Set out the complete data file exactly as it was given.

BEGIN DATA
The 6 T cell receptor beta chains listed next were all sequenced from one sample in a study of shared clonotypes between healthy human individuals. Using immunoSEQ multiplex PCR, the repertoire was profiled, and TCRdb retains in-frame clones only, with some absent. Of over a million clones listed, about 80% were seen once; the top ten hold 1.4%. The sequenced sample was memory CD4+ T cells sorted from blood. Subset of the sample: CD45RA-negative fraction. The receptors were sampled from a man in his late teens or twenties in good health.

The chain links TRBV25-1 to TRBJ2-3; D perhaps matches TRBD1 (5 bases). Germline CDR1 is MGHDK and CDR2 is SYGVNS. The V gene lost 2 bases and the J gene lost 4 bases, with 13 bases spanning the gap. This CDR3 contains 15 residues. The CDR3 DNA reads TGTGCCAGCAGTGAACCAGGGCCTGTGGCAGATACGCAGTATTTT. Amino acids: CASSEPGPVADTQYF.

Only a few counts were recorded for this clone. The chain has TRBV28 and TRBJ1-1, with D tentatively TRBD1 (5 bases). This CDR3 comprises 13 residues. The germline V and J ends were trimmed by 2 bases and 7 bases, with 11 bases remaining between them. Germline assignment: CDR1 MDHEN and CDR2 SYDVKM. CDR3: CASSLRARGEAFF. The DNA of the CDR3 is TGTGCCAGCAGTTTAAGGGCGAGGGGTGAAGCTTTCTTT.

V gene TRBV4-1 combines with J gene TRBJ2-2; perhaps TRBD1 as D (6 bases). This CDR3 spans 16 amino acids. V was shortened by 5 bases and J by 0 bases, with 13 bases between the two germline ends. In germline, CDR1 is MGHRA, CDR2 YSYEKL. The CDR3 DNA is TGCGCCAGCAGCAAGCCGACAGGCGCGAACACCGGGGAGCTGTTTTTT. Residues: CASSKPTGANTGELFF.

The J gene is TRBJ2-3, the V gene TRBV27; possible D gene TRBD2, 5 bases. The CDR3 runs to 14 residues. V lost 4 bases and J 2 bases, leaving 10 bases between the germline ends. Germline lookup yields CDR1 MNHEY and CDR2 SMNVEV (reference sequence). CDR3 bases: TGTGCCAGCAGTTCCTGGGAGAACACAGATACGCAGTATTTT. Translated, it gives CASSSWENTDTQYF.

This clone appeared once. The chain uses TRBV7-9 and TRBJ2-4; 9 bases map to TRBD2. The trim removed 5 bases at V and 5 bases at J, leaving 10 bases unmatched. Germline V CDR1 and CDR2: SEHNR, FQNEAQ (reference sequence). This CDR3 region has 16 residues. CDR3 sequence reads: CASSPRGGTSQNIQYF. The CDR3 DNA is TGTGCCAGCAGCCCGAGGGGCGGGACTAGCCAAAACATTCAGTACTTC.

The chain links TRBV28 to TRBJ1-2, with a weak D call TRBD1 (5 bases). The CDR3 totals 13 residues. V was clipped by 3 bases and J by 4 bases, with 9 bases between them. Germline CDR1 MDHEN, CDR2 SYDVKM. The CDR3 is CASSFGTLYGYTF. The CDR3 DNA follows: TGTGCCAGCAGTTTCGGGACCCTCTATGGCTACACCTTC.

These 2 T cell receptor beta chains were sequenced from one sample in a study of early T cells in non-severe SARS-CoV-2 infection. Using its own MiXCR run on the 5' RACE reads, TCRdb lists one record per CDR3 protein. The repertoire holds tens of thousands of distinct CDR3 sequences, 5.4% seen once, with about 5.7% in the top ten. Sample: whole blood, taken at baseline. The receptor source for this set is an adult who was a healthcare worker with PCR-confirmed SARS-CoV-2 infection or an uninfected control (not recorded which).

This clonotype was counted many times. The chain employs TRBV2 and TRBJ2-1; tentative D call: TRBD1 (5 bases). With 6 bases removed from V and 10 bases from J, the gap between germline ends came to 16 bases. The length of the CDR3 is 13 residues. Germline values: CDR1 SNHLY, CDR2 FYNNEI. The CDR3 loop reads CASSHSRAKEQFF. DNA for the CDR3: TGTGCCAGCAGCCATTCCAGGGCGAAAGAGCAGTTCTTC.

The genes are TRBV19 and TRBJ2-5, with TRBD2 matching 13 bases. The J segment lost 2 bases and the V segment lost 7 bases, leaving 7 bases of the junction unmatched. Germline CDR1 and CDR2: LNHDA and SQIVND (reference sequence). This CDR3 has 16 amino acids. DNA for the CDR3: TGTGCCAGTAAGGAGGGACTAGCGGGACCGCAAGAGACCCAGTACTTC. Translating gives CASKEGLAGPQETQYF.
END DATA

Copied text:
The 6 T cell receptor beta chains listed next were all sequenced from one sample in a study of shared clonotypes between healthy human individuals. Using immunoSEQ multiplex PCR, the repertoire was profiled, and TCRdb retains in-frame clones only, with some absent. Of over a million clones listed, about 80% were seen once; the top ten hold 1.4%. The sequenced sample was memory CD4+ T cells sorted from blood. Subset of the sample: CD45RA-negative fraction. The receptors were sampled from a man in his late teens or twenties in good health.

The chain links TRBV25-1 to TRBJ2-3; D perhaps matches TRBD1 (5 bases). Germline CDR1 is MGHDK and CDR2 is SYGVNS. The V gene lost 2 bases and the J gene lost 4 bases, with 13 bases spanning the gap. This CDR3 contains 15 residues. The CDR3 DNA reads TGTGCCAGCAGTGAACCAGGGCCTGTGGCAGATACGCAGTATTTT. Amino acids: CASSEPGPVADTQYF.

Only a few counts were recorded for this clone. The chain has TRBV28 and TRBJ1-1, with D tentatively TRBD1 (5 bases). This CDR3 comprises 13 residues. The germline V and J ends were trimmed by 2 bases and 7 bases, with 11 bases remaining between them. Germline assignment: CDR1 MDHEN and CDR2 SYDVKM. CDR3: CASSLRARGEAFF. The DNA of the CDR3 is TGTGCCAGCAGTTTAAGGGCGAGGGGTGAAGCTTTCTTT.

V gene TRBV4-1 combines with J gene TRBJ2-2; perhaps TRBD1 as D (6 bases). This CDR3 spans 16 amino acids. V was shortened by 5 bases and J by 0 bases, with 13 bases between the two germline ends. In germline, CDR1 is MGHRA, CDR2 YSYEKL. The CDR3 DNA is TGCGCCAGCAGCAAGCCGACAGGCGCGAACACCGGGGAGCTGTTTTTT. Residues: CASSKPTGANTGELFF.

The J gene is TRBJ2-3, the V gene TRBV27; possible D gene TRBD2, 5 bases. The CDR3 runs to 14 residues. V lost 4 bases and J 2 bases, leaving 10 bases between the germline ends. Germline lookup yields CDR1 MNHEY and CDR2 SMNVEV (reference sequence). CDR3 bases: TGTGCCAGCAGTTCCTGGGAGAACACAGATACGCAGTATTTT. Translated, it gives CASSSWENTDTQYF.

This clone appeared once. The chain uses TRBV7-9 and TRBJ2-4; 9 bases map to TRBD2. The trim removed 5 bases at V and 5 bases at J, leaving 10 bases unmatched. Germline V CDR1 and CDR2: SEHNR, FQNEAQ (reference sequence). This CDR3 region has 16 residues. CDR3 sequence reads: CASSPRGGTSQNIQYF. The CDR3 DNA is TGTGCCAGCAGCCCGAGGGGCGGGACTAGCCAAAACATTCAGTACTTC.

The chain links TRBV28 to TRBJ1-2, with a weak D call TRBD1 (5 bases). The CDR3 totals 13 residues. V was clipped by 3 bases and J by 4 bases, with 9 bases between them. Germline CDR1 MDHEN, CDR2 SYDVKM. The CDR3 is CASSFGTLYGYTF. The CDR3 DNA follows: TGTGCCAGCAGTTTCGGGACCCTCTATGGCTACACCTTC.

These 2 T cell receptor beta chains were sequenced from one sample in a study of early T cells in non-severe SARS-CoV-2 infection. Using its own MiXCR run on the 5' RACE reads, TCRdb lists one record per CDR3 protein. The repertoire holds tens of thousands of distinct CDR3 sequences, 5.4% seen once, with about 5.7% in the top ten. Sample: whole blood, taken at baseline. The receptor source for this set is an adult who was a healthcare worker with PCR-confirmed SARS-CoV-2 infection or an uninfected control (not recorded which).

This clonotype was counted many times. The chain employs TRBV2 and TRBJ2-1; tentative D call: TRBD1 (5 bases). With 6 bases removed from V and 10 bases from J, the gap between germline ends came to 16 bases. The length of the CDR3 is 13 residues. Germline values: CDR1 SNHLY, CDR2 FYNNEI. The CDR3 loop reads CASSHSRAKEQFF. DNA for the CDR3: TGTGCCAGCAGCCATTCCAGGGCGAAAGAGCAGTTCTTC.

The genes are TRBV19 and TRBJ2-5, with TRBD2 matching 13 bases. The J segment lost 2 bases and the V segment lost 7 bases, leaving 7 bases of the junction unmatched. Germline CDR1 and CDR2: LNHDA and SQIVND (reference sequence). This CDR3 has 16 amino acids. DNA for the CDR3: TGTGCCAGTAAGGAGGGACTAGCGGGACCGCAAGAGACCCAGTACTTC. Translating gives CASKEGLAGPQETQYF.